With edibles, however, it takes a significantly longer time for people to feel the effect. The blood levels go up quickly, but the impairment doesn’t. People who use edible marijuana may not feel the maximum effect for an hour or two after consumption. A person who is used to smoking marijuana may find they feel the major effects of edible marijuana just when they think they should be coming down. If they are driving when that happens, they could be severely impaired.
Not Easy to Test for Marijuana
As mentioned above, testing for marijuana impairment is not as easy as a field sobriety check for alcohol. With alcohol, an on-site breathalyzer test gives police a live and immediate picture of impairment. The only way to test for marijuana use is through blood tests.
To test someone for marijuana, that person must be taken to the police station or lab and have a blood sample drawn. That all takes time. Between the time a person was pulled over and the sample taken, the level of marijuana in the blood system may have dropped -- making it an inaccurate and ineffective test. A new test using saliva is still in the experimental stages.
However, even if there was a simple way of doing an on-site test for marijuana use, medical research has yet to demonstrate a strong correlation between the serum levels of marijuana and impairment -- meaning we don’t know how much marijuana or THC causes what level of driving impairment. This is especially true with edibles, where the blood level may be very low while the degree of impairment may be very high. Or, conversely, the blood level may be high while the impairment is low. Researchers are looking for metabolites of THC that better correlate with the degree of impairment, but the science has a long way to go before it will be useful for law enforcement.
This lack of research is why 18 states have zero tolerance laws for driving under the influence of marijuana. It is also why a current Pennsylvania bill that would allow medicinal marijuana patients to drive is disconcerting.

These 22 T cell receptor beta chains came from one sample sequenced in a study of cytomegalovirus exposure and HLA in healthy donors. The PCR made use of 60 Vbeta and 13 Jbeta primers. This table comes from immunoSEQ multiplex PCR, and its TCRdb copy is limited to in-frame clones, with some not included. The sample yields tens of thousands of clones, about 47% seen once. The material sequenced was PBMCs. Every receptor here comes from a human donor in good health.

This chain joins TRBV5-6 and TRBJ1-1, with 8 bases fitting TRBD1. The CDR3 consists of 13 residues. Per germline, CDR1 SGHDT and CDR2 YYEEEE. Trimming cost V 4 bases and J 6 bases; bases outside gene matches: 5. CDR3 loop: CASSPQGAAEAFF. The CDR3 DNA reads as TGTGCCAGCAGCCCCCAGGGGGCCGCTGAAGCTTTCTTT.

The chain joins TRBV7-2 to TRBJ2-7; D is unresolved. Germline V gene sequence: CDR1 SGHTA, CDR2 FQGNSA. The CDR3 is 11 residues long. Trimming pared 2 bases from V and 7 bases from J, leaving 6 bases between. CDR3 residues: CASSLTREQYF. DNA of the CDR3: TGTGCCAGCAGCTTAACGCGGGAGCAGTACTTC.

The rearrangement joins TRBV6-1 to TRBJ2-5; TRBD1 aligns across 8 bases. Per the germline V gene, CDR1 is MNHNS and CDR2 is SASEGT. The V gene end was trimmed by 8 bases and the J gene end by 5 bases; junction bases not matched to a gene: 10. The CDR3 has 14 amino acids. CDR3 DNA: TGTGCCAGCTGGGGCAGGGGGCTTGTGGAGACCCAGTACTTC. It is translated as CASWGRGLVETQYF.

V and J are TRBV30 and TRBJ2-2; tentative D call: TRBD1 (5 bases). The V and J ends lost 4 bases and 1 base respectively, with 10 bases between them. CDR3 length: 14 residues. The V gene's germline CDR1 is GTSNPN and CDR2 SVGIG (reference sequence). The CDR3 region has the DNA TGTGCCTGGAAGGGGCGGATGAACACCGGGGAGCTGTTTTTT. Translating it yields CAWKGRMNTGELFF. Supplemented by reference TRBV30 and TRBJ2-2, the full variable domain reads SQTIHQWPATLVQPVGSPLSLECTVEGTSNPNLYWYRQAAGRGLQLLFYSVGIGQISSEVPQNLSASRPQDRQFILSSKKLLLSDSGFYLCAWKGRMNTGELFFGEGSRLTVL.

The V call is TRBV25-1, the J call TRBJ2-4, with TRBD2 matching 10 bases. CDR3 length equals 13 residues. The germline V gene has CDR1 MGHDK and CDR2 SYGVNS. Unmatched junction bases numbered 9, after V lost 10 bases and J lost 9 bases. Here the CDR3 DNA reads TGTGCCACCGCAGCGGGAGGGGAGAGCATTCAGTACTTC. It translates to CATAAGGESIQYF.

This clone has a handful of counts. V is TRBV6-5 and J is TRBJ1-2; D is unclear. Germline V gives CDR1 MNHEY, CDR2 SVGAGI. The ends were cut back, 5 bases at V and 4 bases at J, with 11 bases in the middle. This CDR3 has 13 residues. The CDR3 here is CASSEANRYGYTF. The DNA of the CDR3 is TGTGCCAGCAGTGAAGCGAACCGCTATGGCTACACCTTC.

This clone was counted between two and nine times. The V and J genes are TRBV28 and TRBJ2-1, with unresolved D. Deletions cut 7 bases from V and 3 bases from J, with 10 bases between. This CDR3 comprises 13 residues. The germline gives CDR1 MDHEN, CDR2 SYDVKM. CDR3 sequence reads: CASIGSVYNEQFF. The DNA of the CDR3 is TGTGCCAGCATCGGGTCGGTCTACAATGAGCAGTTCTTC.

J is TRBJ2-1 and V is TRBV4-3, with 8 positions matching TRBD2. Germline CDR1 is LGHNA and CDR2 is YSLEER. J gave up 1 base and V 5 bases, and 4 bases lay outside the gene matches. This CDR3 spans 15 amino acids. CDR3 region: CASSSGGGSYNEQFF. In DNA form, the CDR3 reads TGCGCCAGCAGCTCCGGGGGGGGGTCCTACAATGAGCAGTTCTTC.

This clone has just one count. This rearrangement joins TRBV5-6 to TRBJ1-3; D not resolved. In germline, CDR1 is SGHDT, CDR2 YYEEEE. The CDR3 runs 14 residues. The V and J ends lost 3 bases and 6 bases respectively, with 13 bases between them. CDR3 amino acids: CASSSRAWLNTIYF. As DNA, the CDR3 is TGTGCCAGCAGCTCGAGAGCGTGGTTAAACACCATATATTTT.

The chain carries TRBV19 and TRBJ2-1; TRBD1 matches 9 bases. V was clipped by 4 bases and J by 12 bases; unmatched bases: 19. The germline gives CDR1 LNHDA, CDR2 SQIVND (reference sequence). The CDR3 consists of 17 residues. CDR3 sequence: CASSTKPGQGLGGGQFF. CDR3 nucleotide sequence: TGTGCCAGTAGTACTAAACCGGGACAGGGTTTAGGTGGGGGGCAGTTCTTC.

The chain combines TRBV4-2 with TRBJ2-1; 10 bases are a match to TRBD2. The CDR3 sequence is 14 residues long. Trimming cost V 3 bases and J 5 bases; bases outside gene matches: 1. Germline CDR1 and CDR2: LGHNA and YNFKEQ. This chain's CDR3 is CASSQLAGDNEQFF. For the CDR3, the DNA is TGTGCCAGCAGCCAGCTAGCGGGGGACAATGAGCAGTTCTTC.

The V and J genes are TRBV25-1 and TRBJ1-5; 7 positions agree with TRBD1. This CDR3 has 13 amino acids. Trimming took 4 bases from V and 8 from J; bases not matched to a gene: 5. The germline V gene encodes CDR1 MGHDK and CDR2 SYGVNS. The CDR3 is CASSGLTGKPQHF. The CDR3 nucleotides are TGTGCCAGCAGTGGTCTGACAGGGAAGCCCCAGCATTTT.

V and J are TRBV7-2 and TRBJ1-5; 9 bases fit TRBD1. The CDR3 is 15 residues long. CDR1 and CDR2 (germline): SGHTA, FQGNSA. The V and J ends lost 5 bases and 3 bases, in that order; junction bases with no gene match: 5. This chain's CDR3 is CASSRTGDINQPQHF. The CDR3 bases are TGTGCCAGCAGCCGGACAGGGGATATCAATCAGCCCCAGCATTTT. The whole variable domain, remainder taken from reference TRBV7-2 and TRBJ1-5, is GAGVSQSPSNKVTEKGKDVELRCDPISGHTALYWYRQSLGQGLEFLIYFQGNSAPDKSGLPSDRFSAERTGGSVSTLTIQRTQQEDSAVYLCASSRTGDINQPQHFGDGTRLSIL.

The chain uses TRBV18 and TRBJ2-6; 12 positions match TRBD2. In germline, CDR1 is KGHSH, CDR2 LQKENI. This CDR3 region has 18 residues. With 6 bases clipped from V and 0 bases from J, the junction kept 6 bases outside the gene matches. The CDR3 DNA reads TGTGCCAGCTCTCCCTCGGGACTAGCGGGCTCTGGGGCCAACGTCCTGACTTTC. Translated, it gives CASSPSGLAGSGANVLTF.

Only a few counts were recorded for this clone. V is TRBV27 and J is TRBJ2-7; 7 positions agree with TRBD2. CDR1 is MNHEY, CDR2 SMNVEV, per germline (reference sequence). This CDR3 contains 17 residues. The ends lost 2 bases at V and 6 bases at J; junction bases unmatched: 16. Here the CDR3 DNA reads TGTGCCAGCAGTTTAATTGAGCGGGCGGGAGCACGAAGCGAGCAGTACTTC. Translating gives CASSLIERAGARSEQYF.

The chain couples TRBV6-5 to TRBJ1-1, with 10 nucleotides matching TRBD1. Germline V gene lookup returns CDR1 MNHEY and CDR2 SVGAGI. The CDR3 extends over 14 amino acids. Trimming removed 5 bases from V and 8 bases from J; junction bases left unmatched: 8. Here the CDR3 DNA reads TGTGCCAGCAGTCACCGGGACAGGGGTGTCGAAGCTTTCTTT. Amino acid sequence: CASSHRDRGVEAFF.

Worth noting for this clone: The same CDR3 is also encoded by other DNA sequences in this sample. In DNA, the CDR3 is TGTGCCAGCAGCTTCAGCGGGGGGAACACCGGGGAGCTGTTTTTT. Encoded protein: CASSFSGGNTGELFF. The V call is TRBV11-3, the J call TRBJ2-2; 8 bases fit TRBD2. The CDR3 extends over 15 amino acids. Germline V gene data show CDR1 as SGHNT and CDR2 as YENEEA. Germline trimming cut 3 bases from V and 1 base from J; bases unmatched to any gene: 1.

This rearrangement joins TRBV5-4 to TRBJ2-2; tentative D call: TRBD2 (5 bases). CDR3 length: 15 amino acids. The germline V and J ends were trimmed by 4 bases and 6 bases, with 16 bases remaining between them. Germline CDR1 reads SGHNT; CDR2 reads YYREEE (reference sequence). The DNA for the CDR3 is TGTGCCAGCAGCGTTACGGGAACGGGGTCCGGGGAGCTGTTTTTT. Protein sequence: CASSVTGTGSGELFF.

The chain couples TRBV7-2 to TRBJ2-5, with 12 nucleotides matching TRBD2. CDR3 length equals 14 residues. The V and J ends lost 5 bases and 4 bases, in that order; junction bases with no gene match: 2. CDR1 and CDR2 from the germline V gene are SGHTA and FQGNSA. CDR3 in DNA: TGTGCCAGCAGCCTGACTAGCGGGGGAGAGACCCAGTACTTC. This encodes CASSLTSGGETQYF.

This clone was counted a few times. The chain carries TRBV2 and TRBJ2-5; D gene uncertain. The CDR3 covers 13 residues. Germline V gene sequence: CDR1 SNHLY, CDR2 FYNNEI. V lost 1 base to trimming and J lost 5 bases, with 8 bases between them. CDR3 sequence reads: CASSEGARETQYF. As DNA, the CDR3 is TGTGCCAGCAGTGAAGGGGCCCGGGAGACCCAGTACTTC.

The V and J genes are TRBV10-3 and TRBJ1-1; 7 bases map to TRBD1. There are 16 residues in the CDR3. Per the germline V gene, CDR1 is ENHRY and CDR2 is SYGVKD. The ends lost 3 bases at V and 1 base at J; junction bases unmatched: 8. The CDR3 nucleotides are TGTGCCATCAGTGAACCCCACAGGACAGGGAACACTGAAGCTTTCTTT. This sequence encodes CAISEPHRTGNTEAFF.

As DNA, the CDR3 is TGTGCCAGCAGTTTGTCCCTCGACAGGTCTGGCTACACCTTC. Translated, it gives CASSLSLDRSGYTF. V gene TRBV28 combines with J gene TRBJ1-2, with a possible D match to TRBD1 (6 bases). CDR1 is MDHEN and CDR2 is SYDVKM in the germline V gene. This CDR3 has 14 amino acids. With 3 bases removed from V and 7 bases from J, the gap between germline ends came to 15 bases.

This lack of an on-site test is why police often use profiling to determine whether someone is using marijuana. One state patrolman commented that when someone he has stopped calls him “dude,” he knows that he has a possible DUID for marijuana.
Prevention is Key
We can certainly train our police to recognize the signs of marijuana impairment, but, personally, I think we are better off concentrating our efforts on prevention.
People need to understand that marijuana is not as innocuous as they may think, especially when it comes to driving. Unfortunately, given the rush to legalize marijuana use in the U.S., we are likely to see a continuing increase in the number of drivers who are under the influence of marijuana. A Colorado study showed that 69 percent of cannabis consumers have driven under the influence of marijuana at least once in the past year -- with 27 percent admitting they drive high almost daily!
More to the point, 40 percent of recreational users and 34 percent of medical users in that study said they don't think being under the influence of marijuana affects their ability to drive safely. I’m not sure the fatality numbers back them up on that.
We make a big deal about driving under the influence of alcohol, given how impairing it can be. Marijuana may be subtler than alcohol in the outward signs of impairment, but it clearly is the cause behind a growing number of fatal automobile accidents.
By Tammy Granger